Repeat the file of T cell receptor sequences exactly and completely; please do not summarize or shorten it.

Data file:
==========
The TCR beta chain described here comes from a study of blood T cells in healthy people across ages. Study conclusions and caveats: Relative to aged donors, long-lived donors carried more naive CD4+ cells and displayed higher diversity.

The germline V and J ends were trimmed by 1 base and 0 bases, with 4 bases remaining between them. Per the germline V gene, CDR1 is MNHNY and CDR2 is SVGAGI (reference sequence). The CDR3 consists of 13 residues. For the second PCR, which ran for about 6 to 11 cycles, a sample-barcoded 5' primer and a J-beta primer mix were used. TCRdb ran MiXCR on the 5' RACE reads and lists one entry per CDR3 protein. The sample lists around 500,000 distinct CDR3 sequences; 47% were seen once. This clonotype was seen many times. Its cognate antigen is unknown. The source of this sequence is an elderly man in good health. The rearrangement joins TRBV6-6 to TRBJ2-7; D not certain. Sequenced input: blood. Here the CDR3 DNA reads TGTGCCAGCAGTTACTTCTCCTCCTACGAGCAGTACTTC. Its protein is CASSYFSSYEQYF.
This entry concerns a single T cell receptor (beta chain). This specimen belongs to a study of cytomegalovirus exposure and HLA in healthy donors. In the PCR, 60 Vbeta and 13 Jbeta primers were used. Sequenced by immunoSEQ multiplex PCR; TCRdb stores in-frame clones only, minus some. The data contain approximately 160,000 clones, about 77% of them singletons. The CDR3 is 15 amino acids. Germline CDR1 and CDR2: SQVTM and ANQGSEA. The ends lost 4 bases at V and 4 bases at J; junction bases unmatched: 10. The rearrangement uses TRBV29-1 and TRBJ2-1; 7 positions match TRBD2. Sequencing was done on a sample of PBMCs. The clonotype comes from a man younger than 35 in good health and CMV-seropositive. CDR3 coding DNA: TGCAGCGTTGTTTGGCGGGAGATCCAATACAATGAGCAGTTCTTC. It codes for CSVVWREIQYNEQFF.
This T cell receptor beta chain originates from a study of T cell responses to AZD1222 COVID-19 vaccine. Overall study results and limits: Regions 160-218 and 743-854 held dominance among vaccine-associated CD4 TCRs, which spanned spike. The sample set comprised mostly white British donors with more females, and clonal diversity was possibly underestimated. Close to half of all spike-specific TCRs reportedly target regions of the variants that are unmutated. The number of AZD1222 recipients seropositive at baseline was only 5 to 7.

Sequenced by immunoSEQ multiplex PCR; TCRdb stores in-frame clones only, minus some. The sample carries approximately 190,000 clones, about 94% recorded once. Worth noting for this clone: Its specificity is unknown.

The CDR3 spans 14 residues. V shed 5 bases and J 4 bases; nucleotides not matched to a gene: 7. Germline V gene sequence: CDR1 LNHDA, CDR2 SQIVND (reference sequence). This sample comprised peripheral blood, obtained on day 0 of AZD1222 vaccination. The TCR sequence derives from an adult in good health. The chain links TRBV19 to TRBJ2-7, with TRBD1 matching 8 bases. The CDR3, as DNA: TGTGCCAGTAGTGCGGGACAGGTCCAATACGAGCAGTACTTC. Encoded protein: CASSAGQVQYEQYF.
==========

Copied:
The TCR beta chain described here comes from a study of blood T cells in healthy people across ages. Study conclusions and caveats: Relative to aged donors, long-lived donors carried more naive CD4+ cells and displayed higher diversity.

The germline V and J ends were trimmed by 1 base and 0 bases, with 4 bases remaining between them. Per the germline V gene, CDR1 is MNHNY and CDR2 is SVGAGI (reference sequence). The CDR3 consists of 13 residues. For the second PCR, which ran for about 6 to 11 cycles, a sample-barcoded 5' primer and a J-beta primer mix were used. TCRdb ran MiXCR on the 5' RACE reads and lists one entry per CDR3 protein. The sample lists around 500,000 distinct CDR3 sequences; 47% were seen once. This clonotype was seen many times. Its cognate antigen is unknown. The source of this sequence is an elderly man in good health. The rearrangement joins TRBV6-6 to TRBJ2-7; D not certain. Sequenced input: blood. Here the CDR3 DNA reads TGTGCCAGCAGTTACTTCTCCTCCTACGAGCAGTACTTC. Its protein is CASSYFSSYEQYF.
This entry concerns a single T cell receptor (beta chain). This specimen belongs to a study of cytomegalovirus exposure and HLA in healthy donors. In the PCR, 60 Vbeta and 13 Jbeta primers were used. Sequenced by immunoSEQ multiplex PCR; TCRdb stores in-frame clones only, minus some. The data contain approximately 160,000 clones, about 77% of them singletons. The CDR3 is 15 amino acids. Germline CDR1 and CDR2: SQVTM and ANQGSEA. The ends lost 4 bases at V and 4 bases at J; junction bases unmatched: 10. The rearrangement uses TRBV29-1 and TRBJ2-1; 7 positions match TRBD2. Sequencing was done on a sample of PBMCs. The clonotype comes from a man younger than 35 in good health and CMV-seropositive. CDR3 coding DNA: TGCAGCGTTGTTTGGCGGGAGATCCAATACAATGAGCAGTTCTTC. It codes for CSVVWREIQYNEQFF.
This T cell receptor beta chain originates from a study of T cell responses to AZD1222 COVID-19 vaccine. Overall study results and limits: Regions 160-218 and 743-854 held dominance among vaccine-associated CD4 TCRs, which spanned spike. The sample set comprised mostly white British donors with more females, and clonal diversity was possibly underestimated. Close to half of all spike-specific TCRs reportedly target regions of the variants that are unmutated. The number of AZD1222 recipients seropositive at baseline was only 5 to 7.

Sequenced by immunoSEQ multiplex PCR; TCRdb stores in-frame clones only, minus some. The sample carries approximately 190,000 clones, about 94% recorded once. Worth noting for this clone: Its specificity is unknown.

The CDR3 spans 14 residues. V shed 5 bases and J 4 bases; nucleotides not matched to a gene: 7. Germline V gene sequence: CDR1 LNHDA, CDR2 SQIVND (reference sequence). This sample comprised peripheral blood, obtained on day 0 of AZD1222 vaccination. The TCR sequence derives from an adult in good health. The chain links TRBV19 to TRBJ2-7, with TRBD1 matching 8 bases. The CDR3, as DNA: TGTGCCAGTAGTGCGGGACAGGTCCAATACGAGCAGTACTTC. Encoded protein: CASSAGQVQYEQYF.